• Uninformed about Steps and Techniques Needed for Progression and Advancement: Most workers find themselves doing repetitive tasks and wonder why they’re not advancing. Some people are satisfied doing the ordinary, but not you (or you wouldn’t be wasting your time reading this). Ask questions – how did she move up so fast? What did she do? How did she do it? Who was her contact? Here are 7 steps that can be implemented right away and possibly the missing element needed for your promotion: 1. Create relationships 2. Be early, leave late 3. Do more than asked 4. Tell everyone how great your boss is 5. Support other departments 6. Ask for more work and do it 7. Ask for a promotion. If you don’t accept just getting by then you will advance. Ultimately, the blame for our failure or success rests on our shoulders and we need to identify the sequential steps to meet our needs regardless of how difficult these steps could be.

 

 

  • Misaligned Goals and Values: Goals and values are not the same thing. However, negative effects are felt when they are not in sync. Where do you see yourself in 5 years? Is that really where you want to be? What do you value most in life? Does that goal align with your most important value? When goals and values are aligned, there is an aura of synergy that is created, jubilance in work follows, new energy is created, positive momentum is created, and a resounding vigor is experienced. Do you feel a weight on your shoulders? Maybe your goals and values are in misalignment. What quick change could you make to have the two roads meet?

 

  • Lack of Self-Awareness concerning Strengths, Knowledge, and Abilities (KSAs): Never underestimate your education and life experience. Most people do. We all have strengths, but not all of us take the time and put in the effort needed to make innate strengths into abilities. Not knowing your strengths can limit your development for the long-term. What do you enjoy doing? What do you do without any effort? Where do you get the most compliments from others? We all have life experiences that shape our behaviors and attitudes. These life lessons are not learned or experienced by everyone. We learn by doing. It is common to underestimate our knowledge. We assume that others know the same things and others have had similar experiences. This is not the case. We share similar experiences within cultures, but the overall picture for each individual is unique. We are all different in our own ways and have something valuable to add to the conversation. Never underestimate your value.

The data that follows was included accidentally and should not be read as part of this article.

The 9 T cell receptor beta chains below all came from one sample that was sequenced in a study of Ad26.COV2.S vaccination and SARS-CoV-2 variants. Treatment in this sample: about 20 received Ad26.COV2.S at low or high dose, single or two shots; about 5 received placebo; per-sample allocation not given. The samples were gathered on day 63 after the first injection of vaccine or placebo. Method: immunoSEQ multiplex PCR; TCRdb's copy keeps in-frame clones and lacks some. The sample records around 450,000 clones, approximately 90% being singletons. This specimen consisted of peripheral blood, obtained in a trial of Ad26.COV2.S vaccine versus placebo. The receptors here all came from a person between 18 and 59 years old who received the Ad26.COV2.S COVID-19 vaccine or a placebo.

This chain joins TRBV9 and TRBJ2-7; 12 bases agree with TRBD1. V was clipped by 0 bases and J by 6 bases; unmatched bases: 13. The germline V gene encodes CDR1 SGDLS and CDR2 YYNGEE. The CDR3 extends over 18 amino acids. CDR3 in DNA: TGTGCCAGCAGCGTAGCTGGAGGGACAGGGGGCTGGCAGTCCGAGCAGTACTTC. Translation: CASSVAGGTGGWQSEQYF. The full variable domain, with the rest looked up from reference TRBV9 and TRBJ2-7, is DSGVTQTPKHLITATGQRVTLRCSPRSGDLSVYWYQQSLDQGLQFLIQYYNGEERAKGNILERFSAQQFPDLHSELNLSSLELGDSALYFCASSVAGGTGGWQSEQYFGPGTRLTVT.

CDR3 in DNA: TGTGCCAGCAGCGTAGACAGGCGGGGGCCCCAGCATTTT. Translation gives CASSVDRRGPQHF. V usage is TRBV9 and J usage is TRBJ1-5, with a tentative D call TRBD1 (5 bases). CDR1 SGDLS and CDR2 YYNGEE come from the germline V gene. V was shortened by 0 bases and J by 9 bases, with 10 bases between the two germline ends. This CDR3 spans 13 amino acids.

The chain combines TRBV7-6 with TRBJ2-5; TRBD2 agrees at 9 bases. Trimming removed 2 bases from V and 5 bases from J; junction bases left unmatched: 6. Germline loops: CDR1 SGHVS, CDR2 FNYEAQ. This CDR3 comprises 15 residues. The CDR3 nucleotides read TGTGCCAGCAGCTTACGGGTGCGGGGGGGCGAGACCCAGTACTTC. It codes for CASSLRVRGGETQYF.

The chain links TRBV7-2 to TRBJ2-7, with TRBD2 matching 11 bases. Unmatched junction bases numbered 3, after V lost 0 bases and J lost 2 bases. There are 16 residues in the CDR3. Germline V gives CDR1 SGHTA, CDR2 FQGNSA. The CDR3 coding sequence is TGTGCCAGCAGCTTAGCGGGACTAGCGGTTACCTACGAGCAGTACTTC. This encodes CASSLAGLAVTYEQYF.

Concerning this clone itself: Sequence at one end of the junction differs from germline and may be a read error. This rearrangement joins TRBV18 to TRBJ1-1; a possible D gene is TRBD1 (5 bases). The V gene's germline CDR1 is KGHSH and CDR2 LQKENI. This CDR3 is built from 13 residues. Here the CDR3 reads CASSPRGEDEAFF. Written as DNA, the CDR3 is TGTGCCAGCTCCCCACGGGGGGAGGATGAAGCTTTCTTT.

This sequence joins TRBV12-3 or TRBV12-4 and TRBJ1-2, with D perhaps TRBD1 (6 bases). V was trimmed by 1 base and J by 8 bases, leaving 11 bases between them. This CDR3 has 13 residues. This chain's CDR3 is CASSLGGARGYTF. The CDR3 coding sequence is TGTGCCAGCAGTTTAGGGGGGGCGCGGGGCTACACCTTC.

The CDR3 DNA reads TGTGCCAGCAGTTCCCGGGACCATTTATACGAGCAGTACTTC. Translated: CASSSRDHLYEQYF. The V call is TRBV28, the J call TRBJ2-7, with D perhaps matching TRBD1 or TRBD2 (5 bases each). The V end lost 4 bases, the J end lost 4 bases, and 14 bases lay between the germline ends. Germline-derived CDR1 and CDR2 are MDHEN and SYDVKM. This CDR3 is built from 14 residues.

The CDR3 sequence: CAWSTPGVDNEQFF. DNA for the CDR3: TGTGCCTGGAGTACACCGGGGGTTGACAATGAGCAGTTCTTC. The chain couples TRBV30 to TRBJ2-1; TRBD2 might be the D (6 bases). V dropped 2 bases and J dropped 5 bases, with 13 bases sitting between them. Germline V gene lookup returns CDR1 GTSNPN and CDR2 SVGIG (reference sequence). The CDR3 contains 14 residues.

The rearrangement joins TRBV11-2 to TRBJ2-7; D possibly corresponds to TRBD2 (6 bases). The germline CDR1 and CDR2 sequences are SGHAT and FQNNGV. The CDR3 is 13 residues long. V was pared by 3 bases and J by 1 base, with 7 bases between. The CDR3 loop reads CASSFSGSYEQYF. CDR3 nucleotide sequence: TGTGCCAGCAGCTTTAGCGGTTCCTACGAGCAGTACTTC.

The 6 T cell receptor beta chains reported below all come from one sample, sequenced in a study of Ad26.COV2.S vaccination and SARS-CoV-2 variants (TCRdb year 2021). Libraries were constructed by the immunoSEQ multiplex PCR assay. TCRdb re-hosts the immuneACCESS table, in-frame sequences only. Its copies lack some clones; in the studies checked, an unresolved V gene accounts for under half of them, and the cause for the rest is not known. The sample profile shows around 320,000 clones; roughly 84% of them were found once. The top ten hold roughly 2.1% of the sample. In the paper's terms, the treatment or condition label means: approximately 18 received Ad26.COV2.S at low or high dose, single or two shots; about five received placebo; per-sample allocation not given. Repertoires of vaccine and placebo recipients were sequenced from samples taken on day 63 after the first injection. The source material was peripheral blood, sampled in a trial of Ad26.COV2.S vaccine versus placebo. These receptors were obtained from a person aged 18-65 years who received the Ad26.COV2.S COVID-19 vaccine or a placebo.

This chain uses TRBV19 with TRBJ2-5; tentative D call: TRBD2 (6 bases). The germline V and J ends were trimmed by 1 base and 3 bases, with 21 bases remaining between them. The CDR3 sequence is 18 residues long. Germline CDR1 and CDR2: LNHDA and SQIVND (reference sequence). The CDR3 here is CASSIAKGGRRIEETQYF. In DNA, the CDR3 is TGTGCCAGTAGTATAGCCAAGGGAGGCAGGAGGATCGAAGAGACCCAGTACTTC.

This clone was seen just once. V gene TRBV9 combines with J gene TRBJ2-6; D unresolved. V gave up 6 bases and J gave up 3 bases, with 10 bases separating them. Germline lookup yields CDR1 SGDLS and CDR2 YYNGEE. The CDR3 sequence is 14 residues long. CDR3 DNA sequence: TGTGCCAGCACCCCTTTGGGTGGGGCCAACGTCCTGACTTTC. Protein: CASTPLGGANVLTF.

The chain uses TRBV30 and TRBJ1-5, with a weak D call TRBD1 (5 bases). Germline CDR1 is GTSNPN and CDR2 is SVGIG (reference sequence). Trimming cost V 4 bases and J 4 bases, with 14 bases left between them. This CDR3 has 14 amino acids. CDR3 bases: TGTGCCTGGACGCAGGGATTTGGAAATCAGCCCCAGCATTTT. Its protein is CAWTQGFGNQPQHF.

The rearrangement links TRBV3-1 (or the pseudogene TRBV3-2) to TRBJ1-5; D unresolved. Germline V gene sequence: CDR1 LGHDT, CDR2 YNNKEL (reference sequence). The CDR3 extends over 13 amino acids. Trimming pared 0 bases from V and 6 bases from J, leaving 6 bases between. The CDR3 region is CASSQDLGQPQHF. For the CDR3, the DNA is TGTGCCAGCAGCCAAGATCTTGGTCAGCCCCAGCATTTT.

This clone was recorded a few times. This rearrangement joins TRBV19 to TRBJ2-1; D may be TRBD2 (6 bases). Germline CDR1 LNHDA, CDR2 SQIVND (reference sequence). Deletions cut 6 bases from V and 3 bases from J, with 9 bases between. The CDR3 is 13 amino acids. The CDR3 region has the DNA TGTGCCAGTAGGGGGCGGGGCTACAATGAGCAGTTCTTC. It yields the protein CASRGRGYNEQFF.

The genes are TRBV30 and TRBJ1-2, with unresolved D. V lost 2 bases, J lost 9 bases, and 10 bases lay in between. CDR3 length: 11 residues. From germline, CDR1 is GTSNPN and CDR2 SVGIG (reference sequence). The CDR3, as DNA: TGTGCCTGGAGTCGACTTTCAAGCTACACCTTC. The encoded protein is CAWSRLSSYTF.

• Inability to Communicate Effectively: Did you ever hear of the game “telephone”? A message is whispered from one player to the next and the message heard by the last player is always completely different from the original message. The biggest problem in today’s fast paced, over-worked, and over-informed environment is the inability to communicate effectively. As an author or writer, one learns to write as if the audience does not know anything. On the other hand, when we speak or write, we generally accept that our audience has a basic understanding of the topic. The error in communication lies in not clearly providing the message as it is intended. Critical points are excluded to maximize time, but those points need to be filled in by the audience receiving the message. This misunderstanding leads to crucial errors and ultimately destroys more time than was initially saved. Take the time to communicate your message clearly and effectively in the first place and save yourself the headache of having to clean up the associated errors.

 

 

  • Lack of Leveraging Networks and Relationships: The general belief is that our closest friends and family are the only ones who would help us in times of need. Studies on social networking suggest that this is completely wrong. Your external network is willing to help and you need to leverage the benefits. Loose connections seem to provide greater benefits and they find greater opportunities that your immediate network could never realize. The power of your external network exists in its positioning which is completely outside your immediate network’s reach. Ask for support and probe your distant network to see how they can support your career development. People are willing to help. It’s our nature. Your external network could provide the needed boost that will take your career to the next level. If your distant network is limited then you need to create an action plan for cultivating connections. In today’s globalized and interconnected economy, competition is high, and relationships are gold. Ultimately, this works because of reciprocity and the genuine character of our kind. When you get the opportunity, pay it forward because what goes around comes around.

 

Job Application – Why Yours Was Rejected

It is only once their job application has been rejected, that most job seekers get an insight in why their job application failed.

Unfortunately this tells them that with some fore thought, they could have figured this out for themselves. Let me help you avoid these common mistakes, and give you some insider advice on how to maximise your job application success

Job Application: it’s a personnel thing